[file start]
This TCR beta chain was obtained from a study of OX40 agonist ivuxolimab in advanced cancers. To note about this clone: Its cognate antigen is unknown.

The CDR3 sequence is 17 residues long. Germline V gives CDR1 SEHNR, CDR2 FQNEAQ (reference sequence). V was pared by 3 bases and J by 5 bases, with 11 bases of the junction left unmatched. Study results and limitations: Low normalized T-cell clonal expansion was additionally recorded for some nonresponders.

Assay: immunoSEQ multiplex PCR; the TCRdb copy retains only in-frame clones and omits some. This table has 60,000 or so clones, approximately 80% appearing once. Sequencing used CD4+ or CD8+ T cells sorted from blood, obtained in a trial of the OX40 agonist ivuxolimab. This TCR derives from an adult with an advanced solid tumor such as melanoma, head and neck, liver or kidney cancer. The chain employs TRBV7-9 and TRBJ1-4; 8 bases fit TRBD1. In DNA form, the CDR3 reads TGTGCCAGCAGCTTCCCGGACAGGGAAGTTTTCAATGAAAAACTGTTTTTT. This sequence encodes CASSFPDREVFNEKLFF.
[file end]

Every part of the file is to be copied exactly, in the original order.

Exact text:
This TCR beta chain was obtained from a study of OX40 agonist ivuxolimab in advanced cancers. To note about this clone: Its cognate antigen is unknown.

The CDR3 sequence is 17 residues long. Germline V gives CDR1 SEHNR, CDR2 FQNEAQ (reference sequence). V was pared by 3 bases and J by 5 bases, with 11 bases of the junction left unmatched. Study results and limitations: Low normalized T-cell clonal expansion was additionally recorded for some nonresponders.

Assay: immunoSEQ multiplex PCR; the TCRdb copy retains only in-frame clones and omits some. This table has 60,000 or so clones, approximately 80% appearing once. Sequencing used CD4+ or CD8+ T cells sorted from blood, obtained in a trial of the OX40 agonist ivuxolimab. This TCR derives from an adult with an advanced solid tumor such as melanoma, head and neck, liver or kidney cancer. The chain employs TRBV7-9 and TRBJ1-4; 8 bases fit TRBD1. In DNA form, the CDR3 reads TGTGCCAGCAGCTTCCCGGACAGGGAAGTTTTCAATGAAAAACTGTTTTTT. This sequence encodes CASSFPDREVFNEKLFF.